Overall VFX supervisor David Van Dyke and PXO VFX supervisor Nhat Phong Tran detail the production of the HBO series’ drug-induced gravity-defying spinning hall sequence from Episode 1.
Leading design company Pixomondo has just shared with AWN a VFX breakdown reel of their rotating hallway work on the HBO series, Euphoria. The show, nominated for six Emmys, follows a group of high school students as they navigate love and friendships in a world of drugs, sex, trauma, and social media. Actor and singer Zendaya leads an ensemble cast that includes Maude Apatow, Angus Cloud, Eric Dane, Alexa Demie, Jacob Elordi, Barbie Ferreira, Nika King, Storm Reid, Hunter Schafer, Algee Smith and Sydney Sweeney.
In a sequence from the first episode, at a house party, the show’s heroine, Rue, emerges from a bathroom in a drug induced state. She’s done some cocaine after having already gotten high various drugs. As she walks out of the bathroom, the entire hallway begins to spin, without her, begging the question, “Is this really happening? Is she attached to the ground with these partygoers defying gravity or is it the other way around?”
In describing the rotating hallway sequence, David Van Dyke, the show’s overall VFX supervisor, tells AWN, “There was a tremendous amount of planning that went into developing our rotating room effect. It began with initial discussions about story and how [show creator and executive producer] Sam [Levinson] wanted to convey Rue's experience to the viewer. It was important to Sam that the shot feel very physical and photographic. So, as a VFX department, it was our job to lead the technical conversation and testing with the other departments. It began with Sam's conceptual vision, which was quickly put into simulated practice with extensive previsualization based on real life physics. These previsualization simulations incorporated the actual gear we needed to use, the dimensions of the set, the actors who would be in the physical set on the day of the shoot, the weight of the set in relation to the power of the motor that would be needed to rotate the actual set, and then the working model to incorporate our motion capture elements.”
Once they had a working model in previs of how the shot would be accomplished, they had to build both sets – the rotating hero set and the static motion-capture set - based on the previs models. “On the day of the actual shoot, we had to put the simulated elements developed in previsualization into practice,” Van Dyke continues. “This consisted of the hero plate shot first and then the motion-capture day shot one week later based on the camera move of the hero plate. Once we had all those elements, we had to track and composite the motion capture elements into the hero plate.”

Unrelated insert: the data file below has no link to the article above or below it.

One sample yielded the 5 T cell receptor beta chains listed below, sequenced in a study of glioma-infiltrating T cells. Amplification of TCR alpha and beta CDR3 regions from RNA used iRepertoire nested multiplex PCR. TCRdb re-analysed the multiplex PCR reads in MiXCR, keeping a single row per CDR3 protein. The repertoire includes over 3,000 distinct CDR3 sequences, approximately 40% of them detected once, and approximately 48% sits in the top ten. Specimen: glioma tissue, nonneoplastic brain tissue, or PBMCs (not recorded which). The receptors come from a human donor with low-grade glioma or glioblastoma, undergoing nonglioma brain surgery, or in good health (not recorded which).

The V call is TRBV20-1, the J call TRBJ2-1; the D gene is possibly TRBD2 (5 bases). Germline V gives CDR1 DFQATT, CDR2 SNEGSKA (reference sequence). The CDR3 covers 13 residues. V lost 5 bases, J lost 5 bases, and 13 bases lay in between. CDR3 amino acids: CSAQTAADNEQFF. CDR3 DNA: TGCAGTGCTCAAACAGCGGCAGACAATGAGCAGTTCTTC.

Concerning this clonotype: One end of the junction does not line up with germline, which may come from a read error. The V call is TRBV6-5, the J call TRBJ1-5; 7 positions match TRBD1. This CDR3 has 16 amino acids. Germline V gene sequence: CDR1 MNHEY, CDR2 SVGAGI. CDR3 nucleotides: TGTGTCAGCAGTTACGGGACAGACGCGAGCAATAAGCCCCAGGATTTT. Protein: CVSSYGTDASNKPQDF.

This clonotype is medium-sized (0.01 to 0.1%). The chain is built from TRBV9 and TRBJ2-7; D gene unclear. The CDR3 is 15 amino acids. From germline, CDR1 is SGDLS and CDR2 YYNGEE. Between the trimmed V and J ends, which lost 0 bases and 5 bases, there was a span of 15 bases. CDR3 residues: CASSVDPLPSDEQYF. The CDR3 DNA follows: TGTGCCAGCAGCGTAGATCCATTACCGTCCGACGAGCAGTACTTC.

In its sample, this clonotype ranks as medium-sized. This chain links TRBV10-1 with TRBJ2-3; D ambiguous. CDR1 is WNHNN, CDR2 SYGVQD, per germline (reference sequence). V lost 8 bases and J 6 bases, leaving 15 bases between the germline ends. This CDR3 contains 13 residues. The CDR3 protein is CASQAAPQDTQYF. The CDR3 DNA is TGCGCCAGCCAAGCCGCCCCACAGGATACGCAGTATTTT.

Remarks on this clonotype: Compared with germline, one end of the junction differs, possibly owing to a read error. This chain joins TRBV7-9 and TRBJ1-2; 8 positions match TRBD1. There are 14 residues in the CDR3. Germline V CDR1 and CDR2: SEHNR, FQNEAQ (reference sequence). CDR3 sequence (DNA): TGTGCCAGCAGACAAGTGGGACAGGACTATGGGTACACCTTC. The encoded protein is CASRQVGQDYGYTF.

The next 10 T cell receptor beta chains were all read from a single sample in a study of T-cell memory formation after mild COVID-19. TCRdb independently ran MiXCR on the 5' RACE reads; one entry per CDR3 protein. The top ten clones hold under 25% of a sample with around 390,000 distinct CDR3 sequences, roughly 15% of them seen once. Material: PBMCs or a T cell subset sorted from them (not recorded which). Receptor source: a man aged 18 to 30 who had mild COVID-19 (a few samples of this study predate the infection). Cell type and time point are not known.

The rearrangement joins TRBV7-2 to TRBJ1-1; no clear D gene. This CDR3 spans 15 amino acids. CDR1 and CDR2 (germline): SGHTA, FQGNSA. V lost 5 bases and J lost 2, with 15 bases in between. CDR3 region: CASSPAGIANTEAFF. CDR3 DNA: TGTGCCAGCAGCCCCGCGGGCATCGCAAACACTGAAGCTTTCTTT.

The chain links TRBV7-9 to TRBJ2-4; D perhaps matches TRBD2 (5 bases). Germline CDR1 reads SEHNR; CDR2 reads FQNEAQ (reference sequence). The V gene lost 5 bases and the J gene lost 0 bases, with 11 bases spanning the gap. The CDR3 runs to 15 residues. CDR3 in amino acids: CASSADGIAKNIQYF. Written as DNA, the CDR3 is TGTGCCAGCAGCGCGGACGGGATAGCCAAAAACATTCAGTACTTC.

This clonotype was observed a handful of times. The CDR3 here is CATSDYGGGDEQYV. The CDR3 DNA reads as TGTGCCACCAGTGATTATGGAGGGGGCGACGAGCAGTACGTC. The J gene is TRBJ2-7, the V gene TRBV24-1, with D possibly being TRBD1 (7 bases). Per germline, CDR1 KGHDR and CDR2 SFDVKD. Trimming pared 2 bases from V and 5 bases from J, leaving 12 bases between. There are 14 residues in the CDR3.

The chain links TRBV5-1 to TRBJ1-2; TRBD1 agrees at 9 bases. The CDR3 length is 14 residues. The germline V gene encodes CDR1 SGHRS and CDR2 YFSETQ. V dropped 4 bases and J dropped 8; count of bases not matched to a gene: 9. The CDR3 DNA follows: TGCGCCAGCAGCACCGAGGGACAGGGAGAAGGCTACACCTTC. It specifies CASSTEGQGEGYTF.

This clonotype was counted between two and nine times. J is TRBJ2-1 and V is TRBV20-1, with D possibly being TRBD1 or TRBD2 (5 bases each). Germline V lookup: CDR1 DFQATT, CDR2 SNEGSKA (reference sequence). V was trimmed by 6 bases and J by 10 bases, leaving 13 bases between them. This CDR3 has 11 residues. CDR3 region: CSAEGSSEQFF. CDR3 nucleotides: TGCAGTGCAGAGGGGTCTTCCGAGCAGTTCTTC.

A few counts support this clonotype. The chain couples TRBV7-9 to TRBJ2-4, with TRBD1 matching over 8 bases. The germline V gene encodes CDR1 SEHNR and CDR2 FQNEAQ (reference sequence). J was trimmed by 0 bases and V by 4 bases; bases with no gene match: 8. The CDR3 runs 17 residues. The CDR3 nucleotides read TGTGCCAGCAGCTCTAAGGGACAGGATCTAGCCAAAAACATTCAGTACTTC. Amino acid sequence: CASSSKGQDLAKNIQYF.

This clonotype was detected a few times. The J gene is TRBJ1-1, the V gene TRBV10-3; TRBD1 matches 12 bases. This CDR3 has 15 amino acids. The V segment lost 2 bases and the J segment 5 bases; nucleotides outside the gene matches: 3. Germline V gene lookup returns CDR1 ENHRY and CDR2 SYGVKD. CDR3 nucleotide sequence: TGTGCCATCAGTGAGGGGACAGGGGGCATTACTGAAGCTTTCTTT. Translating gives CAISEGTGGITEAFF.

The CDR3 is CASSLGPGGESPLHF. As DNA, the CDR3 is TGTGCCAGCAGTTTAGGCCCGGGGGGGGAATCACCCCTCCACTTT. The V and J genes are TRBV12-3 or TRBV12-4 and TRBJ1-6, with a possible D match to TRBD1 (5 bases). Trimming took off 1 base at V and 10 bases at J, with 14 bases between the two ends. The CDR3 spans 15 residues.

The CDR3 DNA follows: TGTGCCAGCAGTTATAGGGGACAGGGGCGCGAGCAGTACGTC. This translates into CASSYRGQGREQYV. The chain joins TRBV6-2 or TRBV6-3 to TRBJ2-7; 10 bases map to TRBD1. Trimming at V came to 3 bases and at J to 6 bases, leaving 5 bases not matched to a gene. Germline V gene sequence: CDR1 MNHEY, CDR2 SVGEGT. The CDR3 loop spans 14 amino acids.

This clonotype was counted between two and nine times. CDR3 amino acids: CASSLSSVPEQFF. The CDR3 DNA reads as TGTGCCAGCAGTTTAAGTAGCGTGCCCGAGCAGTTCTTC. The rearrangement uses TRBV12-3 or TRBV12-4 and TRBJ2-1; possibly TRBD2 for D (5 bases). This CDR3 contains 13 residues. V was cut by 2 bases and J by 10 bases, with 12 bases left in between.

Pixomondo VFX supervisor, multiple Emmy Award-nominated Nhat Phong Tran, explains that his team was involved in both planning and execution of the shot where series creatives wanted to show how the heroine felt after taking drugs at a party. “In particular, they were thinking of the idea that she would be walking down a hallway where other party goers are, but the hallway, including the people, would spin around her, causing her to actually walk up the walls to the ceiling and back down,” he says. “This involved intensive technical planning and communication with other departments. Since the only way to shoot this was to split out the shoot to two different sets on different days, we utilized motion control for which data had to be prepared.”
According to Van Dyke, the production process took months to complete. “It's a complicated effect that took many initial conversations to decide what we wanted to achieve vs. what was physically possible,” he says. “We undertook an extensive previsualization process that included the VFX Department, the team at Pixomondo and all of the Euphoria Department heads involved in the physical production. Once past the previsualization phase, the physical production team had to build and execute the shoot, which consisted of the following departments: AD, Camera, Art, Construction, Special Effects, Stunts, Wardrobe, Hair & Makeup, Grip, Lighting, Production and Visual Effects.”
Tran adds that it took “months to complete this starting from initial thoughts, to problem solving, to solution implementation and final execution.” The sequence went from shoot, to post and through editorial, then back to the VFX team to complete the final composite. “I don't have an exact number,” Van Dyke says, “but it was easily over 100 people involved in this one very complicated effect.”
For Van Dyke, the biggest challenge was figuring out the real-world physics in pre-production to make the effect work in camera. “A tremendous amount of money and energy were put into the physical shoot before it happened,” he says. “Tons of planning, testing and rehearsing. If that was off or done incorrectly the entire effect would have failed, which it didn't. Everyone thinks VFX is only about post-production. What people don't realize is that the best effects start from good planning and hard work in pre-production with well executed photography in production. It's what sets up the VFX so they look the best in post.”
For Tran, finding solutions so they could shoot this effect practically as much as possible was a good mental exercise. “There was also an incredible time crunch for the motion control day, because the motion control data was coming from the first day of shooting, which was on the actual rotating room set. There was very little time to get the take from the rotating hallway set matchmoved, prepped, and ready for the motion control day which was less than 2 weeks after.”
Dan Sarto is Publisher and Editor-in-Chief of Animation World Network.